China’s COVID Wave Raises Concern of Trading Volume Slowdown

SHANGHAI/SINGAPORE (Reuters) – A fresh wave of COVID-19 is spreading through China as people return from public holiday travel, reaching trading floors and raising concern of an impact to trading volume – albeit likely not as pronounced as previous pandemic-induced disruption.

More than half a dozen traders and banking sources told Reuters this week that they or colleagues had contracted the coronavirus recently, or had heard of peers testing positive.

“I think about 10% of people around me have caught it again,” said a trader at a foreign bank.

COVID-19 swept through trading floors in capital Beijing and the financial hub of Shanghai in December just as China was reopening its economy after three years of stringent containment measures, with illness and absence thinning trading volume and forcing regulators to reschedule meetings.

Traders said they expected less impact this time.

“There’s no longer quarantine of cases and close contacts, so the second wave should just slow down trading efficiency,” said a second trader at a foreign bank.

The trader said they had been designated as having close contact with a COVID-19 sufferer and had chosen to work remotely from home as some colleagues had tested positive for the virus.

“Impact from COVID shocks should become smaller and smaller. From reopening experiences in other parts of the world, such a trend is similar,” said Tommy Xie, head of Greater China research at OCBC Bank.

In China’s interbank market, average daily U.S. dollar/yuan trading volume has slowed only slightly. Daily trading volume was $35.9 billion on Monday, the lowest since April 18 and compared with last month’s average of $38.9 billion.

While the World Health Organization has declared COVID-19 as no longer a global health emergency, China’s health authority this week said case numbers had risen as travel spiked during the five-day Labor Day break through May 3. Still, the number of severe cases in hospitals did not increase significantly.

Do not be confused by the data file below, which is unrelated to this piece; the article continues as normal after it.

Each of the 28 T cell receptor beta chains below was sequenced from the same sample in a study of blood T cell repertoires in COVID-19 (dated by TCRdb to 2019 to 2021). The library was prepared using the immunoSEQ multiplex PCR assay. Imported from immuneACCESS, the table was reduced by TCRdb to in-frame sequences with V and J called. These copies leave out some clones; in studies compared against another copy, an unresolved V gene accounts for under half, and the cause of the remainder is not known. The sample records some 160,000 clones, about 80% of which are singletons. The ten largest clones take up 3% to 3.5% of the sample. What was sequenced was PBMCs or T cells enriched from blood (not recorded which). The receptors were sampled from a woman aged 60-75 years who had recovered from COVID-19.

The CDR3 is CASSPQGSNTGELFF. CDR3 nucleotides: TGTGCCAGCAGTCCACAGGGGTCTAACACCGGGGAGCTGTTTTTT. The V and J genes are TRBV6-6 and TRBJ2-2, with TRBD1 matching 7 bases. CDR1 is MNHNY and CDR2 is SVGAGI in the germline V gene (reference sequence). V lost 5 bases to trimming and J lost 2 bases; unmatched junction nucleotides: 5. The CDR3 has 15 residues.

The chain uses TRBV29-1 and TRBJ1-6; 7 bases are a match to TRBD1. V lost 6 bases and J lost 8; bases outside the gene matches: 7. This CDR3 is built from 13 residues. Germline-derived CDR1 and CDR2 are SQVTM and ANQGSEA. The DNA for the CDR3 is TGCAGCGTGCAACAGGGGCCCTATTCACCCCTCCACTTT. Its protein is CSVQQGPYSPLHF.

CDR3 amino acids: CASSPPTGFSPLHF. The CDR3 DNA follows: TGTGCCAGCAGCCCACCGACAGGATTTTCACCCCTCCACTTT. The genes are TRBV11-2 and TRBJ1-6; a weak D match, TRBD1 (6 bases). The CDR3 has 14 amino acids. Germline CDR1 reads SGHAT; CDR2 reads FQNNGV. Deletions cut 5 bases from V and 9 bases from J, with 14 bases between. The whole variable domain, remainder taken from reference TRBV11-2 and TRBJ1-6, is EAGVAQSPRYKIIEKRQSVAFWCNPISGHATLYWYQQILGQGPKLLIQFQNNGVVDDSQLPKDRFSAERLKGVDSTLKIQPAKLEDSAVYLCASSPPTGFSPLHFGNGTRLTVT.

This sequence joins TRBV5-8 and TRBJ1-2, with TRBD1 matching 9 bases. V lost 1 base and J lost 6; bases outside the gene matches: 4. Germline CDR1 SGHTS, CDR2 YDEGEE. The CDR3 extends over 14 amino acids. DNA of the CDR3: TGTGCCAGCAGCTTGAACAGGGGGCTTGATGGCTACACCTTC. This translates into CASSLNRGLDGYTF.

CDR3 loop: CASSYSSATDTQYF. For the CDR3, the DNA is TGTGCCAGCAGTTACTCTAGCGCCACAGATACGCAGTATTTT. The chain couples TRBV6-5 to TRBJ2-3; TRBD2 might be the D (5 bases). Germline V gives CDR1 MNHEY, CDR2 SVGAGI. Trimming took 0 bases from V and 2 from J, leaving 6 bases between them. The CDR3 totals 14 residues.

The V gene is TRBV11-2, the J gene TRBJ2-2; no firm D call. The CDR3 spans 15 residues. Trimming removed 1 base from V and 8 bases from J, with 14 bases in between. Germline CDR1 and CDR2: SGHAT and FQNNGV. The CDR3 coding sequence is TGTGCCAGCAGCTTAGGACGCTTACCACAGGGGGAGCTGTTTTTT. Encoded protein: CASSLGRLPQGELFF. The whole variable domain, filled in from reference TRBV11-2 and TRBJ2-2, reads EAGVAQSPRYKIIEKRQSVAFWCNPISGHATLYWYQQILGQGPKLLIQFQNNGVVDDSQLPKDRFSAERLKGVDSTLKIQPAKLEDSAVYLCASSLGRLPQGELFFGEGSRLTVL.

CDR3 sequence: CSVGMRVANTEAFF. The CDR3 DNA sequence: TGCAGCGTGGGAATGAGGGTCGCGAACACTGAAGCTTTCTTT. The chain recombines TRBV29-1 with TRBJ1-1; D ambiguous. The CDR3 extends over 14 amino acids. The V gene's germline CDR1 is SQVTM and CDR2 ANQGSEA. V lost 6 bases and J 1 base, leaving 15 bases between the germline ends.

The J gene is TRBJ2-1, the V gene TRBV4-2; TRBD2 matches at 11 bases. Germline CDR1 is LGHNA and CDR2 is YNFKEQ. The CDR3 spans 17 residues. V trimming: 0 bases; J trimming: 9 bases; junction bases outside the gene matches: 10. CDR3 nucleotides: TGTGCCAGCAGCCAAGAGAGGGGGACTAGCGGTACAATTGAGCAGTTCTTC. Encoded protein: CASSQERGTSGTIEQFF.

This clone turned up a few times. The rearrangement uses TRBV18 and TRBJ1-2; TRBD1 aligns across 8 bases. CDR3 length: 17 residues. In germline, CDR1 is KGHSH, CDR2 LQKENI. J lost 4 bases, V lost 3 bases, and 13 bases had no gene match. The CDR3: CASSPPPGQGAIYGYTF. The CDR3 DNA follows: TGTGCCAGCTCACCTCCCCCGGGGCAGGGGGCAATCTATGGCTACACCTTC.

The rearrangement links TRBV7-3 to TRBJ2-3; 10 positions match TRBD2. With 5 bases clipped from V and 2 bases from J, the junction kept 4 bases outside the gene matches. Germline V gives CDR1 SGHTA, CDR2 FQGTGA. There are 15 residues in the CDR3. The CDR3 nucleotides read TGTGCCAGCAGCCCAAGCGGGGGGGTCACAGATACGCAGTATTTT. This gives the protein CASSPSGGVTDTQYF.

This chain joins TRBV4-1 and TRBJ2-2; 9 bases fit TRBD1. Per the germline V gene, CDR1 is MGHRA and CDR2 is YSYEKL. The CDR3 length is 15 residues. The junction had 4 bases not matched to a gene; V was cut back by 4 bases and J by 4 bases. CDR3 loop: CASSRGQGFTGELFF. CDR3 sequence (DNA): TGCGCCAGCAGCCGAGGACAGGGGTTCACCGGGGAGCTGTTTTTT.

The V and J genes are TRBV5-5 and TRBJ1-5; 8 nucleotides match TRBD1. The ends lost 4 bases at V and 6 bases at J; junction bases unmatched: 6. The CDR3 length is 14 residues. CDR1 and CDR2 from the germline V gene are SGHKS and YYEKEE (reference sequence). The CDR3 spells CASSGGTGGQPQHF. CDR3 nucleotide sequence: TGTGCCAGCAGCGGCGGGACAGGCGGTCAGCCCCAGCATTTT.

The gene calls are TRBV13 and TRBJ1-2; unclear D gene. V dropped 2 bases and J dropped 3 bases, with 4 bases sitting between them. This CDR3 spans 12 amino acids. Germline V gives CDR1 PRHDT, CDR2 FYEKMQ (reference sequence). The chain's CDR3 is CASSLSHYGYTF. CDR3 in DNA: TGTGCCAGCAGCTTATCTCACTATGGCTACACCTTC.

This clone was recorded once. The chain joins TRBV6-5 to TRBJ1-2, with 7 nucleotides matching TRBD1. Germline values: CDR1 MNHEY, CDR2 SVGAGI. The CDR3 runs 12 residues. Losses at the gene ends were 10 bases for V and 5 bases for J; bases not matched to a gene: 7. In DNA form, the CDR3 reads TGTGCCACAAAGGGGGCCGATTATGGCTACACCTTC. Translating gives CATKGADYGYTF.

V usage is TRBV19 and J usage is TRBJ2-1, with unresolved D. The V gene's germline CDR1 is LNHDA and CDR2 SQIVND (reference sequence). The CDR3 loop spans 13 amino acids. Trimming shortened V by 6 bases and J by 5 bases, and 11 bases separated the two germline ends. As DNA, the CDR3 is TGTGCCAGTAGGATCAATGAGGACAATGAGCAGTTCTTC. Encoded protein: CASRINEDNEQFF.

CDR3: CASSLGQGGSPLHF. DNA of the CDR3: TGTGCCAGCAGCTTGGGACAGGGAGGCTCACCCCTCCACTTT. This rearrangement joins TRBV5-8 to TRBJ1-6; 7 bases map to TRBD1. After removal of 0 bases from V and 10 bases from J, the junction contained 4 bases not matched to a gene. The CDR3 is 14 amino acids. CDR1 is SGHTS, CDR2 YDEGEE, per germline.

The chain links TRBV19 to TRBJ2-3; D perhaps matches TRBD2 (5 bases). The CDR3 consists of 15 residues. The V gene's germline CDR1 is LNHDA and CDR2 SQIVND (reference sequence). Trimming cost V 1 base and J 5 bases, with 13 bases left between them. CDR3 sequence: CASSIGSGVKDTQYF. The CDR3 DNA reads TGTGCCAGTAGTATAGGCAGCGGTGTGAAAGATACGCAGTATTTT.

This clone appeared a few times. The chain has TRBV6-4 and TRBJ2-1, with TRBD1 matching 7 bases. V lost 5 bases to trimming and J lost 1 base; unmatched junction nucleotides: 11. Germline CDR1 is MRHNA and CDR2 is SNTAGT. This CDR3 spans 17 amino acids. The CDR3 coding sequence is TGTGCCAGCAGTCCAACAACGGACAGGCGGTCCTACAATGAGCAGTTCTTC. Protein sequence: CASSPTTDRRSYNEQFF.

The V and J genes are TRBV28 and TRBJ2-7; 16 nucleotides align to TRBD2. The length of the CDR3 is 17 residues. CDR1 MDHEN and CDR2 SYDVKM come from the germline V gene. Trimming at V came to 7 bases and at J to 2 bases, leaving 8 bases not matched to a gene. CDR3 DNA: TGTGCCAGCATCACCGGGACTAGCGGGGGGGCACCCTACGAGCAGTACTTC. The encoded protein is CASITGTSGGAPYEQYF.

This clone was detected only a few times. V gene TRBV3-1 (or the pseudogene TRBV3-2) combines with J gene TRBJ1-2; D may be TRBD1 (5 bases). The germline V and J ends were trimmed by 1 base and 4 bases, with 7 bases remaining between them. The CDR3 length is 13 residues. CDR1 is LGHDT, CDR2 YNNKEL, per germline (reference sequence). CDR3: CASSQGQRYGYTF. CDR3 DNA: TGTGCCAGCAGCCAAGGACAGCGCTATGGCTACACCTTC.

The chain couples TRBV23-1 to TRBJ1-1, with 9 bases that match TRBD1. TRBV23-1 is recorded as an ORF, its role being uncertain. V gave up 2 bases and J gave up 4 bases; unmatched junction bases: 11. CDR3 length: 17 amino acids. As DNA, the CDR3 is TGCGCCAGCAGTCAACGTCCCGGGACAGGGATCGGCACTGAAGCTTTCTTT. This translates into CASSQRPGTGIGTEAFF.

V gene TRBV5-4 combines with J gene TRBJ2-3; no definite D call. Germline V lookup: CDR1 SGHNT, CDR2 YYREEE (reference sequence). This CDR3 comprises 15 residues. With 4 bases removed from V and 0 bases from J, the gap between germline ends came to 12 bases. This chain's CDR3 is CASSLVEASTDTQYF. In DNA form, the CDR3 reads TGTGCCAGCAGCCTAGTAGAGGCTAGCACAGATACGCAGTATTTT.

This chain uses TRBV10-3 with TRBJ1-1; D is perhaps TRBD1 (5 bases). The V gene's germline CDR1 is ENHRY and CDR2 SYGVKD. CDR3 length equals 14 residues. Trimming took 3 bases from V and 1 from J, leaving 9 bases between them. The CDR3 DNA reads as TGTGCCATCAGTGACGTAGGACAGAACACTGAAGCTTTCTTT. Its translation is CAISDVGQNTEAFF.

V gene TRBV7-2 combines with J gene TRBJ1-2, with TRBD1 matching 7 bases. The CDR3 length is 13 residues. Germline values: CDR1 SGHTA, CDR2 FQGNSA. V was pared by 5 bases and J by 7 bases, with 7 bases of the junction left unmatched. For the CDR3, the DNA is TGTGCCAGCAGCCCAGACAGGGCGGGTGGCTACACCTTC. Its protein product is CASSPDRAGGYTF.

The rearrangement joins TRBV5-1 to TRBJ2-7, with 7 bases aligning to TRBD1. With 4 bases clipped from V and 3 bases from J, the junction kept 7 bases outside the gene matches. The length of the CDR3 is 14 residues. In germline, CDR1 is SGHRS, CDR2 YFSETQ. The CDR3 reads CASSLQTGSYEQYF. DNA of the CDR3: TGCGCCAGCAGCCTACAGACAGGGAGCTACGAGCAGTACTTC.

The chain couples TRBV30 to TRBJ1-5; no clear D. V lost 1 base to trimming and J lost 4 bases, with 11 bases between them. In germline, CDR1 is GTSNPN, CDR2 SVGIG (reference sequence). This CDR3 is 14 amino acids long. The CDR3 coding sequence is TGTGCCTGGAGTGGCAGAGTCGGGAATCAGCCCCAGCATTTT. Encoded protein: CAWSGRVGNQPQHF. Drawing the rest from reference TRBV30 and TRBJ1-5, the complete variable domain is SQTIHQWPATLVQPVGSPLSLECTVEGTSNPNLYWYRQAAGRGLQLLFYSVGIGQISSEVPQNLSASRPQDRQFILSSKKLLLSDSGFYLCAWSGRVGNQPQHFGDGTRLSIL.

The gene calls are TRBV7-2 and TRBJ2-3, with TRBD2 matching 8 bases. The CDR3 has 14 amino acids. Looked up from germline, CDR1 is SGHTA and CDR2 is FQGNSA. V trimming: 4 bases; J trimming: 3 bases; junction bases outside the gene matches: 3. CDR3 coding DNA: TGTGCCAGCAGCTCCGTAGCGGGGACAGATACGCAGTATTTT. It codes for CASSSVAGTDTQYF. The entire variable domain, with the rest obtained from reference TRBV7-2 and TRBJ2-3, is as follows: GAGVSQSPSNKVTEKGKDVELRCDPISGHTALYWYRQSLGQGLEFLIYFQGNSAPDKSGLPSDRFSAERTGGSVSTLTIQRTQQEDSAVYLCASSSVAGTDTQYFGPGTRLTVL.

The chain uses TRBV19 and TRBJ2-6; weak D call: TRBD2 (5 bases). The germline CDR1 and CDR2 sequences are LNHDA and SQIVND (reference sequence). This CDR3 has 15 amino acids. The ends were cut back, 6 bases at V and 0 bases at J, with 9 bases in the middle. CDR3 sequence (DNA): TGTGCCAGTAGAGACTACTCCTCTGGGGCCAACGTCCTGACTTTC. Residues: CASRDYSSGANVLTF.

Virus transmission naturally increases as crowds gather or due to higher mobility during public holidays, so infection in some areas may rebound slightly, said Liu Qing, an official at the National Administration of Disease Prevention and Control.

“However, chances of regional large-scale outbreaks are not high, and there will be no obvious impact on medical treatment and social operations in the short term,” Liu said.

A third person at a foreign bank said they recently tested positive and rested at home for a week, though their employer did not have any specific protocols.

However, at least two lenders – including a major state-owned bank – conducted rapid antigen tests after employees reported feeling unwell, people familiar with the matter said.

“Sooner or later the second wave will arrive. I will take extra care of myself for now,” said a fourth trader, who works at a Chinese lender.

(Reporting by Winni Zhou and Jindong Zhang in Shanghai and Tom Westbrook in Singapore; Editing by Vidya Ranganathan and Christopher Cushing)

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